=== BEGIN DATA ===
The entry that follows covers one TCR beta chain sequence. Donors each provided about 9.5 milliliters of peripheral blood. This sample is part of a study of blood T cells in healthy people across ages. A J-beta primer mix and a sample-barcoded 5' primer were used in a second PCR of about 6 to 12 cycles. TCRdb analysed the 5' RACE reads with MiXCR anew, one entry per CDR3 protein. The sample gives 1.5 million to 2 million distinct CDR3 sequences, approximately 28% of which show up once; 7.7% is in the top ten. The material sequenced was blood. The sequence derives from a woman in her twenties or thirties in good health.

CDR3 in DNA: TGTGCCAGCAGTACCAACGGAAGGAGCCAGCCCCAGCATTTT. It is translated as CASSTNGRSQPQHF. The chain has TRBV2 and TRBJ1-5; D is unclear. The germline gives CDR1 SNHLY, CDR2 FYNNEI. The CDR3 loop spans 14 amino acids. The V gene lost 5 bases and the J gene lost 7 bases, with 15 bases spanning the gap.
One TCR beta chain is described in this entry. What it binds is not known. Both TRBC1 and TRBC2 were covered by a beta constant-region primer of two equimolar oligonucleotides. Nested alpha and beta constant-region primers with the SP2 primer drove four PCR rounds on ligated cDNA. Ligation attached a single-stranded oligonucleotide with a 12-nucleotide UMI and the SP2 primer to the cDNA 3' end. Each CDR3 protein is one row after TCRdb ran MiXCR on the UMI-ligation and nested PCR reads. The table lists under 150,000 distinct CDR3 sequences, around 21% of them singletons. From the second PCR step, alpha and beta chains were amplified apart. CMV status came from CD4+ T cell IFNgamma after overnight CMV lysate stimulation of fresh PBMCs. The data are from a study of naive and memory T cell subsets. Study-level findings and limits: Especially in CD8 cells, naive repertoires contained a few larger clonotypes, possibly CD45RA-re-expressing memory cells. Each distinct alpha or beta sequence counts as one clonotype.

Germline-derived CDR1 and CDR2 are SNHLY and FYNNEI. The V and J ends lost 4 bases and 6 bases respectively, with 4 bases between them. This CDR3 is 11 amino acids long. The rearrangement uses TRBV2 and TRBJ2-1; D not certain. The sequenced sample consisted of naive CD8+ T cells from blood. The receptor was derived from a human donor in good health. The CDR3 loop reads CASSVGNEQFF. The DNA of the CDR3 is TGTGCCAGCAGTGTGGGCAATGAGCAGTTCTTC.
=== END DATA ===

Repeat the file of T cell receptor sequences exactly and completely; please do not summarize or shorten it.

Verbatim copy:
The entry that follows covers one TCR beta chain sequence. Donors each provided about 9.5 milliliters of peripheral blood. This sample is part of a study of blood T cells in healthy people across ages. A J-beta primer mix and a sample-barcoded 5' primer were used in a second PCR of about 6 to 12 cycles. TCRdb analysed the 5' RACE reads with MiXCR anew, one entry per CDR3 protein. The sample gives 1.5 million to 2 million distinct CDR3 sequences, approximately 28% of which show up once; 7.7% is in the top ten. The material sequenced was blood. The sequence derives from a woman in her twenties or thirties in good health.

CDR3 in DNA: TGTGCCAGCAGTACCAACGGAAGGAGCCAGCCCCAGCATTTT. It is translated as CASSTNGRSQPQHF. The chain has TRBV2 and TRBJ1-5; D is unclear. The germline gives CDR1 SNHLY, CDR2 FYNNEI. The CDR3 loop spans 14 amino acids. The V gene lost 5 bases and the J gene lost 7 bases, with 15 bases spanning the gap.
One TCR beta chain is described in this entry. What it binds is not known. Both TRBC1 and TRBC2 were covered by a beta constant-region primer of two equimolar oligonucleotides. Nested alpha and beta constant-region primers with the SP2 primer drove four PCR rounds on ligated cDNA. Ligation attached a single-stranded oligonucleotide with a 12-nucleotide UMI and the SP2 primer to the cDNA 3' end. Each CDR3 protein is one row after TCRdb ran MiXCR on the UMI-ligation and nested PCR reads. The table lists under 150,000 distinct CDR3 sequences, around 21% of them singletons. From the second PCR step, alpha and beta chains were amplified apart. CMV status came from CD4+ T cell IFNgamma after overnight CMV lysate stimulation of fresh PBMCs. The data are from a study of naive and memory T cell subsets. Study-level findings and limits: Especially in CD8 cells, naive repertoires contained a few larger clonotypes, possibly CD45RA-re-expressing memory cells. Each distinct alpha or beta sequence counts as one clonotype.

Germline-derived CDR1 and CDR2 are SNHLY and FYNNEI. The V and J ends lost 4 bases and 6 bases respectively, with 4 bases between them. This CDR3 is 11 amino acids long. The rearrangement uses TRBV2 and TRBJ2-1; D not certain. The sequenced sample consisted of naive CD8+ T cells from blood. The receptor was derived from a human donor in good health. The CDR3 loop reads CASSVGNEQFF. The DNA of the CDR3 is TGTGCCAGCAGTGTGGGCAATGAGCAGTTCTTC.